US Military Bases in Jeopardy on Two Fronts in Asia



200_japan_us_flagUS-Japan relations are strained this month as Japanese Prime Minister Yujio Hatoyama tries to make good on an election promise to move the US Okinawa military base off the Island. While it is now very unlikely that Hatoyama will be able to keep his promise, the situation brings into focus the US’s reliance on her allies in the region for providing operational bases and supply lines, as well as the increasing awareness of China’s naval reach and aspirations. Turmoil in Kyrgyzstan has similarly brought the fate of the vital US air base in the country into question, with Russia moving in to secure its eviction.


A pre-election promise made by Japan’s Prime Minister Yujio Hatoyama is turning out to be a bone of contention between the US and Japan, but has ultimately served to highlight the two countries’ mutually dependent status-especially when it comes to China.

The US base on Okinawa Island has long been an issue for local residence who complain of the noise and pollution from the base. The previous government had promised to move the base within Okinawa, but Hatoyama went one step further and said he would move the base off the island altogether. Negotiations were tense, but Hatoyama has finally conceded that the base will have to stay on Okinawa, as previously agreed with the former government.

Japan is constrained by several factors in regards to the US bases and US military activity on its sovereign soil:

Japan is reliant on the US in military matters as far as defense is concerned. Japan is feeling the squeeze of increasing Chinese naval activity. The only real counterweight for growing Chinese might lies in building cooperative relationships, especially with the US.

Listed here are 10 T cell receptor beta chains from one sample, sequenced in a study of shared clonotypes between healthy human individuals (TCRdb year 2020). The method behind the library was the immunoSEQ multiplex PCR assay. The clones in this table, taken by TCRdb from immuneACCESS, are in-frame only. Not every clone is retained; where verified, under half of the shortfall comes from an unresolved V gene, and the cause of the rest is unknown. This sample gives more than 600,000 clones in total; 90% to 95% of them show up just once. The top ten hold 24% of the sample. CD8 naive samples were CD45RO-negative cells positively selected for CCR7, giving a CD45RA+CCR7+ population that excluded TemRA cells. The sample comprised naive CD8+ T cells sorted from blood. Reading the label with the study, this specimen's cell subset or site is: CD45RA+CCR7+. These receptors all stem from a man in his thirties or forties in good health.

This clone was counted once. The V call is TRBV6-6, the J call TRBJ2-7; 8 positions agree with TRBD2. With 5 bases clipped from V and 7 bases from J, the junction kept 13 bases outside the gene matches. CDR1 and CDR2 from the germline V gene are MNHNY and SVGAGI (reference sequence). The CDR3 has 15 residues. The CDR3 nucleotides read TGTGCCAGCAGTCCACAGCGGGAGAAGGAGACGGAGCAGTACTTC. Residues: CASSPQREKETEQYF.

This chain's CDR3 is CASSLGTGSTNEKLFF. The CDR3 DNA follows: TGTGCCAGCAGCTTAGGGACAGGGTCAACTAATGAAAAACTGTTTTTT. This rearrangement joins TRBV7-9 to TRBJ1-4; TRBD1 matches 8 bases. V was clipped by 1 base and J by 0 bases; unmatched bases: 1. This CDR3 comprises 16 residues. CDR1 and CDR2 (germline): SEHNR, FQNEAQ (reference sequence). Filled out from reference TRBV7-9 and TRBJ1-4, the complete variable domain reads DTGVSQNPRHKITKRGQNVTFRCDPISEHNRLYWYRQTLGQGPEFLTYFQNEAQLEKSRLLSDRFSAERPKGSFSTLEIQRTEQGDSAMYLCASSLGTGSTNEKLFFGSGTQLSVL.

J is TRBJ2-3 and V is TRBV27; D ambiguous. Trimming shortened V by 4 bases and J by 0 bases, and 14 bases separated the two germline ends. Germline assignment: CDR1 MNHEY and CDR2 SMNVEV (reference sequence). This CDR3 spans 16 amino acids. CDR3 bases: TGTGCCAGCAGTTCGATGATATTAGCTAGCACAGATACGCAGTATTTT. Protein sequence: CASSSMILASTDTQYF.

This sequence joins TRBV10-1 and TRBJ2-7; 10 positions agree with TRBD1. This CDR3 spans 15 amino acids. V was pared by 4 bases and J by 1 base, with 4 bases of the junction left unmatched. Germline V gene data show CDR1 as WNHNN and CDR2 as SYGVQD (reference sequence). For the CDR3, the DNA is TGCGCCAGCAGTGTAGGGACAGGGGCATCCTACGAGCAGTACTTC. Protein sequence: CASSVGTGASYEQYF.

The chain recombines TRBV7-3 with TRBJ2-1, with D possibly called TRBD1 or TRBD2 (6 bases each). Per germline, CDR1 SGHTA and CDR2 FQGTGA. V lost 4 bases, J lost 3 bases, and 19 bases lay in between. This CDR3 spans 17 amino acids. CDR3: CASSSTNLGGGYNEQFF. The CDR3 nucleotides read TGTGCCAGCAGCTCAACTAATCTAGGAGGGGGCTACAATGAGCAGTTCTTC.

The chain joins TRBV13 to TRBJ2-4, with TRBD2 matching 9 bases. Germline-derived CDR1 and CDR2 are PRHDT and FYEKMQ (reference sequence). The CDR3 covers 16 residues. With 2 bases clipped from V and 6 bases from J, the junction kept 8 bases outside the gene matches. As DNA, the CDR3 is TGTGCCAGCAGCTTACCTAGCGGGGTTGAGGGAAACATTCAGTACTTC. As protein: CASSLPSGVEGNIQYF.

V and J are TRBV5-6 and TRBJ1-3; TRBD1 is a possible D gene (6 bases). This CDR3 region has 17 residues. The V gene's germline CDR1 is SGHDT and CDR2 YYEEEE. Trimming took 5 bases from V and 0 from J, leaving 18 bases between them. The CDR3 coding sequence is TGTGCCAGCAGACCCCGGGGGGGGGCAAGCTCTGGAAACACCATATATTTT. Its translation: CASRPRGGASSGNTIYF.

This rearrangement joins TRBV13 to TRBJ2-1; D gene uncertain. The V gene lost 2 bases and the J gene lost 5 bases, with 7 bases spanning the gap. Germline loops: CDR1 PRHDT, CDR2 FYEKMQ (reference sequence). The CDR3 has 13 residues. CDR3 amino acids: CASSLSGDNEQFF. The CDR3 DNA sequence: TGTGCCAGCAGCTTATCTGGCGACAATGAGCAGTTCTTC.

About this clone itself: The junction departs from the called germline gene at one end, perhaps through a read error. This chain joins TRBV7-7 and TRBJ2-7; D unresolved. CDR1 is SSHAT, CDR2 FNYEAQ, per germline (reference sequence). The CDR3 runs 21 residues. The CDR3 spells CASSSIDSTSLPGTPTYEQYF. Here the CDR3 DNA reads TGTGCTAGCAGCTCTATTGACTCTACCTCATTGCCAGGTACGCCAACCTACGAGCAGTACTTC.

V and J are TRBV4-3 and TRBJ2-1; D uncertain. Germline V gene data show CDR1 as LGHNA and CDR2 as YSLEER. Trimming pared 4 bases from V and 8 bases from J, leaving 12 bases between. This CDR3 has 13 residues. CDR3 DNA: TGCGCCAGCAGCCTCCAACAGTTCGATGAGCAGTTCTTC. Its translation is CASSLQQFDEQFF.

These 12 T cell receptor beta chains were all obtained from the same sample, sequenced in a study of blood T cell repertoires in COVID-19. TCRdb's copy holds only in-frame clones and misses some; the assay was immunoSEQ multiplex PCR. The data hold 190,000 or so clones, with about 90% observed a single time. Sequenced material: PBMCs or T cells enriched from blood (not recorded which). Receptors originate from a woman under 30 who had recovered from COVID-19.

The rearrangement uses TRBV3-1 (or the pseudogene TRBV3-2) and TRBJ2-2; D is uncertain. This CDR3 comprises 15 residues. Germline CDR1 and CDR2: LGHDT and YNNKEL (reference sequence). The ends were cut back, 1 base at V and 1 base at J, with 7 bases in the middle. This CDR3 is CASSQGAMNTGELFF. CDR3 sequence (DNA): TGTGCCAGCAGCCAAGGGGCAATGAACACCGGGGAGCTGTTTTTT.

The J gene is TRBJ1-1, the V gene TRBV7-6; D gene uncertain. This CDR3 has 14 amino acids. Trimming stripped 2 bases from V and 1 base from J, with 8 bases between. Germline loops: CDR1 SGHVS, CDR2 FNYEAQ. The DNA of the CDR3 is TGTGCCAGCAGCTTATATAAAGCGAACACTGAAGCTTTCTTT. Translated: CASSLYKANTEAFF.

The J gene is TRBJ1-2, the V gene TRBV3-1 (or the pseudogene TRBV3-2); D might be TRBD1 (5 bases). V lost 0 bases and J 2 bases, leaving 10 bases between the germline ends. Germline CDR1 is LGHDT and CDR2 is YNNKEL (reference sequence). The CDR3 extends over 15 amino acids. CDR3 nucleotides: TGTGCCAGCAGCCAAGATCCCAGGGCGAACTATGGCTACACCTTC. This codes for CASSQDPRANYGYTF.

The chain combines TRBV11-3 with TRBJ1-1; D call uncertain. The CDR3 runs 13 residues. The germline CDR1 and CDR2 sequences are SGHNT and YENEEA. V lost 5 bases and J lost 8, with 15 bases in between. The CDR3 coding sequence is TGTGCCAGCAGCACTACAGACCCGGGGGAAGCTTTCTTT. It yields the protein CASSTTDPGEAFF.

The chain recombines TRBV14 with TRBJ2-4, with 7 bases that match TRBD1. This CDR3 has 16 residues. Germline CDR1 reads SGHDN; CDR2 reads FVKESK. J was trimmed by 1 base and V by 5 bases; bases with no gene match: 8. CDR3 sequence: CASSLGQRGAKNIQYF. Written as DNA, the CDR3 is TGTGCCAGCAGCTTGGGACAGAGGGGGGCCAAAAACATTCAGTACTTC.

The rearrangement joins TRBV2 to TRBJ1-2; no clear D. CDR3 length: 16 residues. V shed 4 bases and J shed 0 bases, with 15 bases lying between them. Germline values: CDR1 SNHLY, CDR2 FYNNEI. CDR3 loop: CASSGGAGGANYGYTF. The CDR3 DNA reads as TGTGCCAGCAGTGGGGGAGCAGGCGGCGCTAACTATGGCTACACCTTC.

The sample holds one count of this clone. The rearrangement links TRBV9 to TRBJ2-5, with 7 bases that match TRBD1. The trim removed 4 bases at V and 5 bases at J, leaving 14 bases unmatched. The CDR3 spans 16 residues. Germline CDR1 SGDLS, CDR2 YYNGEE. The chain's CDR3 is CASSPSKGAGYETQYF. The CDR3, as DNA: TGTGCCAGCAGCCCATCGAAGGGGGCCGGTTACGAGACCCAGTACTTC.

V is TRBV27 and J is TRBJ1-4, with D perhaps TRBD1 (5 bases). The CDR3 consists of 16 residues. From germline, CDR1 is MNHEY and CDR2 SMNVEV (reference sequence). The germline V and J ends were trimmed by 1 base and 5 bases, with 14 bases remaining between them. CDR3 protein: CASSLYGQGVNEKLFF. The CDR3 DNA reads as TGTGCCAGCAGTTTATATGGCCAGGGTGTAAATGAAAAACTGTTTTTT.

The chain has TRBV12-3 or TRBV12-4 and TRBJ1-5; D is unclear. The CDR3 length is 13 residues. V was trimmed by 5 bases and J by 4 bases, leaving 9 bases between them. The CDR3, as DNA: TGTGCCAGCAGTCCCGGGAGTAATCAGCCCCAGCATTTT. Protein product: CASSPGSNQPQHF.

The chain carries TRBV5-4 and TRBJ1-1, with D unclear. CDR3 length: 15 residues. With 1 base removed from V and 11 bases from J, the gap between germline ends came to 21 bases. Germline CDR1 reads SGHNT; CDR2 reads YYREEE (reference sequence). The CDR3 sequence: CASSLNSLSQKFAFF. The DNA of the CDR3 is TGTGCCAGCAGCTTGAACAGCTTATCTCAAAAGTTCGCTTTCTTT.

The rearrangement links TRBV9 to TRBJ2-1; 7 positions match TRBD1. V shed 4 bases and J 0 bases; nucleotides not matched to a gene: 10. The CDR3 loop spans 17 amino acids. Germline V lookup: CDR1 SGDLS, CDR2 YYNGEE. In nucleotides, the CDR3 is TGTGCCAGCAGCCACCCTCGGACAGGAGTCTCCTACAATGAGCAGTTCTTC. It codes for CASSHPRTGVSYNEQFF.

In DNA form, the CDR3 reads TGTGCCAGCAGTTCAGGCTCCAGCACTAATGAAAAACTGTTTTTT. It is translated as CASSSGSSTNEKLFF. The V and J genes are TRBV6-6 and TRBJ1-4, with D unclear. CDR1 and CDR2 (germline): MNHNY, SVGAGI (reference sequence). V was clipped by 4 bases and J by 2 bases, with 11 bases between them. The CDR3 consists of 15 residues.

On the other hand, the US is reliant on Japan for giving it a strategic foothold in the area, and Japan has conceded that the US presence in the region is more important than an election promise, even if it is a bitter pill to swallow.

The Hatoyama government was surely influenced in its decision by the recent spout of Chinese long-reach naval operations in its waters, which took the Japanese government totally by surprise. Two naval exercises within Japanese waters took place on March 18 and April 10, on the back of the US-China standoff in the South China Sea in mid-march. Chinese naval activities are showing the world, and clearly showing its neighbors just how far the Chinese naval capacity has come, with improved command and control, flexibility and technology. With China flexing its naval muscle, Japan is in no real position to be bickering with its major defense ally.

Another US military base, this time in the Central Asian country of Kyrgyzstan, is also under question as the country recovers from an internal uprising in April. The US Manas air base in the north of the country is central to the US’s Afghan war, especially as an alternative supply route from much-used Pakistan. The interim government in Kyrgyzstan says that the fate of the US base is ‘undecided’, but in all likelihood similar constraints that made Japan reconsider its move on the US base in Okinawa will pressure the Kyrgyz government to keep the base as-is.

The only card-yet-played is in the Russian quarter, and this may well see the base evicted yet. Russia has long since eyed the US base with distrust, and sentiments boiled over in 2008 when a senior Russian official told reporters that “In Kyrgyzstan there should only be one base-Russian” while at an interview in Prague.

If the interim government is plied with enough pressure and/or inducements form Moscow, the US base could be in jeopardy, which would make its other bases in the region even more important.

China has stayed silent on the Kyrgyz issue, which indicates that, as PoliTact has previously noted, the US and China have a prickly but valuable relationship-one which China will not lay on the line to interfere with the US bases in either one of its neighbors, Japan or Kyrgyzstan.

While the end-game remains to be seen, it is more than likely that the two US bases in question will remain. This will probably come at a higher rental cost for the US, but the bases are more than strategically valuable enough to be worth the extra cost.

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